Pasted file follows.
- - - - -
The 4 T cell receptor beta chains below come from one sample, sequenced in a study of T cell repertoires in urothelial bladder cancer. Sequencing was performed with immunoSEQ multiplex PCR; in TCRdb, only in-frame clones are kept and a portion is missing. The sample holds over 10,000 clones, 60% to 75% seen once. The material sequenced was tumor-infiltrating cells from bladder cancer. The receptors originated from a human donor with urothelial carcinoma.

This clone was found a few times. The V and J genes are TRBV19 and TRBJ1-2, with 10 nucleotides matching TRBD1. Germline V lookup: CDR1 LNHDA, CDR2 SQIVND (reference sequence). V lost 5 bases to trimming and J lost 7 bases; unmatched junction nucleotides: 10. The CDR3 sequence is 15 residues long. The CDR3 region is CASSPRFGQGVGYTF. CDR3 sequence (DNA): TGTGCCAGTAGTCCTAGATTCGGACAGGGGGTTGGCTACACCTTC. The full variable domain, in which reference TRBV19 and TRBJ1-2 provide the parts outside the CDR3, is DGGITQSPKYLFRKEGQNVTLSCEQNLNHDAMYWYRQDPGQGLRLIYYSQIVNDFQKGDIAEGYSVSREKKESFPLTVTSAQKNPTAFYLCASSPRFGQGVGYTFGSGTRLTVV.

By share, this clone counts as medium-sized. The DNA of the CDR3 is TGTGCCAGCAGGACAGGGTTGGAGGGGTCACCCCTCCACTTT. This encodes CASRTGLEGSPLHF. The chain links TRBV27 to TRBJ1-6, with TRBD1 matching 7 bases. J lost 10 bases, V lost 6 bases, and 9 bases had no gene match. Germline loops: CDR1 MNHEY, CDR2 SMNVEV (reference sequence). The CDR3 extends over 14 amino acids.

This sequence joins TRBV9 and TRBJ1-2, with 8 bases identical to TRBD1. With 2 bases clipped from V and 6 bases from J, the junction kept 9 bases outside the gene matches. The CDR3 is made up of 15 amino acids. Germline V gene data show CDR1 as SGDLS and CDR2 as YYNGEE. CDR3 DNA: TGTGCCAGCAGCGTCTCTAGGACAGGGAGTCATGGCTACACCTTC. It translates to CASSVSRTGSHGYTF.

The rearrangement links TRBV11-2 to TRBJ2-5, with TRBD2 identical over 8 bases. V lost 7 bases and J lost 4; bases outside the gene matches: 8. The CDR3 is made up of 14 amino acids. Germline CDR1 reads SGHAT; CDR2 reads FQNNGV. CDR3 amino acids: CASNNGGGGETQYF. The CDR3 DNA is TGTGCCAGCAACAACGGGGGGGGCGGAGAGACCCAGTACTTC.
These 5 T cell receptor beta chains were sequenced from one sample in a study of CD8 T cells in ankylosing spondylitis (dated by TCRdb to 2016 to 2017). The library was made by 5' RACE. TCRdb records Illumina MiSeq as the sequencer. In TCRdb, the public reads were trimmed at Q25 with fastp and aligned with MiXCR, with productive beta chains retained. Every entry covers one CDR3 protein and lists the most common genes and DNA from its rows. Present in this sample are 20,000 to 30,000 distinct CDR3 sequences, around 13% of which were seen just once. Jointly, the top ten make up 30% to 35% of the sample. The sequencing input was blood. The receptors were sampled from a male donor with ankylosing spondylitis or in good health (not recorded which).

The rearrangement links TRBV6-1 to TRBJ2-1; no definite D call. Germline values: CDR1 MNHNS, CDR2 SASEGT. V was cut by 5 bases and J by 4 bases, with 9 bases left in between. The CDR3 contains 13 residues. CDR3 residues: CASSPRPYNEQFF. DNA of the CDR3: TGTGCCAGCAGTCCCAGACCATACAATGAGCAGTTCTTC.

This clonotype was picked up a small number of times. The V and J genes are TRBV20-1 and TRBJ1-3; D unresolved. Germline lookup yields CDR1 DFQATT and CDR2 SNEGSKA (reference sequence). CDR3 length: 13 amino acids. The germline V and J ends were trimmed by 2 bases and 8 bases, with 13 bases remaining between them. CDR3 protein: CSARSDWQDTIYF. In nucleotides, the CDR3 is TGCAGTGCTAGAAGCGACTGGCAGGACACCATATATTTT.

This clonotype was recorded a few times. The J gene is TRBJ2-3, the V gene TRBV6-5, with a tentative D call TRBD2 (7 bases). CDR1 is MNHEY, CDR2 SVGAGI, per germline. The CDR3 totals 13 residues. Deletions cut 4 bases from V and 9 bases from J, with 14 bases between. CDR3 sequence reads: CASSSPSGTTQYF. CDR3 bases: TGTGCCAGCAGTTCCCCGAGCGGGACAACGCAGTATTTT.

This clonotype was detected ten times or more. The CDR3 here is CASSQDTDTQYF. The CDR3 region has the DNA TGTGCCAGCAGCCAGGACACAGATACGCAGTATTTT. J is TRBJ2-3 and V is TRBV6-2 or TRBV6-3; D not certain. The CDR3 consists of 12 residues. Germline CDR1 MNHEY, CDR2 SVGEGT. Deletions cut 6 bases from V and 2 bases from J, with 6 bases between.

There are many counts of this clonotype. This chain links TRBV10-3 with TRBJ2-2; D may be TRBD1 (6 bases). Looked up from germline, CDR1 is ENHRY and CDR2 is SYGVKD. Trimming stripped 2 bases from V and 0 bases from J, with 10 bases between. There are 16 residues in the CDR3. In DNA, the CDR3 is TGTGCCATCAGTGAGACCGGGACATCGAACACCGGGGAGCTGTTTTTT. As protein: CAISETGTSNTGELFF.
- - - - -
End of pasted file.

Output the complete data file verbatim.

The 4 T cell receptor beta chains below come from one sample, sequenced in a study of T cell repertoires in urothelial bladder cancer. Sequencing was performed with immunoSEQ multiplex PCR; in TCRdb, only in-frame clones are kept and a portion is missing. The sample holds over 10,000 clones, 60% to 75% seen once. The material sequenced was tumor-infiltrating cells from bladder cancer. The receptors originated from a human donor with urothelial carcinoma.

This clone was found a few times. The V and J genes are TRBV19 and TRBJ1-2, with 10 nucleotides matching TRBD1. Germline V lookup: CDR1 LNHDA, CDR2 SQIVND (reference sequence). V lost 5 bases to trimming and J lost 7 bases; unmatched junction nucleotides: 10. The CDR3 sequence is 15 residues long. The CDR3 region is CASSPRFGQGVGYTF. CDR3 sequence (DNA): TGTGCCAGTAGTCCTAGATTCGGACAGGGGGTTGGCTACACCTTC. The full variable domain, in which reference TRBV19 and TRBJ1-2 provide the parts outside the CDR3, is DGGITQSPKYLFRKEGQNVTLSCEQNLNHDAMYWYRQDPGQGLRLIYYSQIVNDFQKGDIAEGYSVSREKKESFPLTVTSAQKNPTAFYLCASSPRFGQGVGYTFGSGTRLTVV.

By share, this clone counts as medium-sized. The DNA of the CDR3 is TGTGCCAGCAGGACAGGGTTGGAGGGGTCACCCCTCCACTTT. This encodes CASRTGLEGSPLHF. The chain links TRBV27 to TRBJ1-6, with TRBD1 matching 7 bases. J lost 10 bases, V lost 6 bases, and 9 bases had no gene match. Germline loops: CDR1 MNHEY, CDR2 SMNVEV (reference sequence). The CDR3 extends over 14 amino acids.

This sequence joins TRBV9 and TRBJ1-2, with 8 bases identical to TRBD1. With 2 bases clipped from V and 6 bases from J, the junction kept 9 bases outside the gene matches. The CDR3 is made up of 15 amino acids. Germline V gene data show CDR1 as SGDLS and CDR2 as YYNGEE. CDR3 DNA: TGTGCCAGCAGCGTCTCTAGGACAGGGAGTCATGGCTACACCTTC. It translates to CASSVSRTGSHGYTF.

The rearrangement links TRBV11-2 to TRBJ2-5, with TRBD2 identical over 8 bases. V lost 7 bases and J lost 4; bases outside the gene matches: 8. The CDR3 is made up of 14 amino acids. Germline CDR1 reads SGHAT; CDR2 reads FQNNGV. CDR3 amino acids: CASNNGGGGETQYF. The CDR3 DNA is TGTGCCAGCAACAACGGGGGGGGCGGAGAGACCCAGTACTTC.
These 5 T cell receptor beta chains were sequenced from one sample in a study of CD8 T cells in ankylosing spondylitis (dated by TCRdb to 2016 to 2017). The library was made by 5' RACE. TCRdb records Illumina MiSeq as the sequencer. In TCRdb, the public reads were trimmed at Q25 with fastp and aligned with MiXCR, with productive beta chains retained. Every entry covers one CDR3 protein and lists the most common genes and DNA from its rows. Present in this sample are 20,000 to 30,000 distinct CDR3 sequences, around 13% of which were seen just once. Jointly, the top ten make up 30% to 35% of the sample. The sequencing input was blood. The receptors were sampled from a male donor with ankylosing spondylitis or in good health (not recorded which).

The rearrangement links TRBV6-1 to TRBJ2-1; no definite D call. Germline values: CDR1 MNHNS, CDR2 SASEGT. V was cut by 5 bases and J by 4 bases, with 9 bases left in between. The CDR3 contains 13 residues. CDR3 residues: CASSPRPYNEQFF. DNA of the CDR3: TGTGCCAGCAGTCCCAGACCATACAATGAGCAGTTCTTC.

This clonotype was picked up a small number of times. The V and J genes are TRBV20-1 and TRBJ1-3; D unresolved. Germline lookup yields CDR1 DFQATT and CDR2 SNEGSKA (reference sequence). CDR3 length: 13 amino acids. The germline V and J ends were trimmed by 2 bases and 8 bases, with 13 bases remaining between them. CDR3 protein: CSARSDWQDTIYF. In nucleotides, the CDR3 is TGCAGTGCTAGAAGCGACTGGCAGGACACCATATATTTT.

This clonotype was recorded a few times. The J gene is TRBJ2-3, the V gene TRBV6-5, with a tentative D call TRBD2 (7 bases). CDR1 is MNHEY, CDR2 SVGAGI, per germline. The CDR3 totals 13 residues. Deletions cut 4 bases from V and 9 bases from J, with 14 bases between. CDR3 sequence reads: CASSSPSGTTQYF. CDR3 bases: TGTGCCAGCAGTTCCCCGAGCGGGACAACGCAGTATTTT.

This clonotype was detected ten times or more. The CDR3 here is CASSQDTDTQYF. The CDR3 region has the DNA TGTGCCAGCAGCCAGGACACAGATACGCAGTATTTT. J is TRBJ2-3 and V is TRBV6-2 or TRBV6-3; D not certain. The CDR3 consists of 12 residues. Germline CDR1 MNHEY, CDR2 SVGEGT. Deletions cut 6 bases from V and 2 bases from J, with 6 bases between.

There are many counts of this clonotype. This chain links TRBV10-3 with TRBJ2-2; D may be TRBD1 (6 bases). Looked up from germline, CDR1 is ENHRY and CDR2 is SYGVKD. Trimming stripped 2 bases from V and 0 bases from J, with 10 bases between. There are 16 residues in the CDR3. In DNA, the CDR3 is TGTGCCATCAGTGAGACCGGGACATCGAACACCGGGGAGCTGTTTTTT. As protein: CAISETGTSNTGELFF.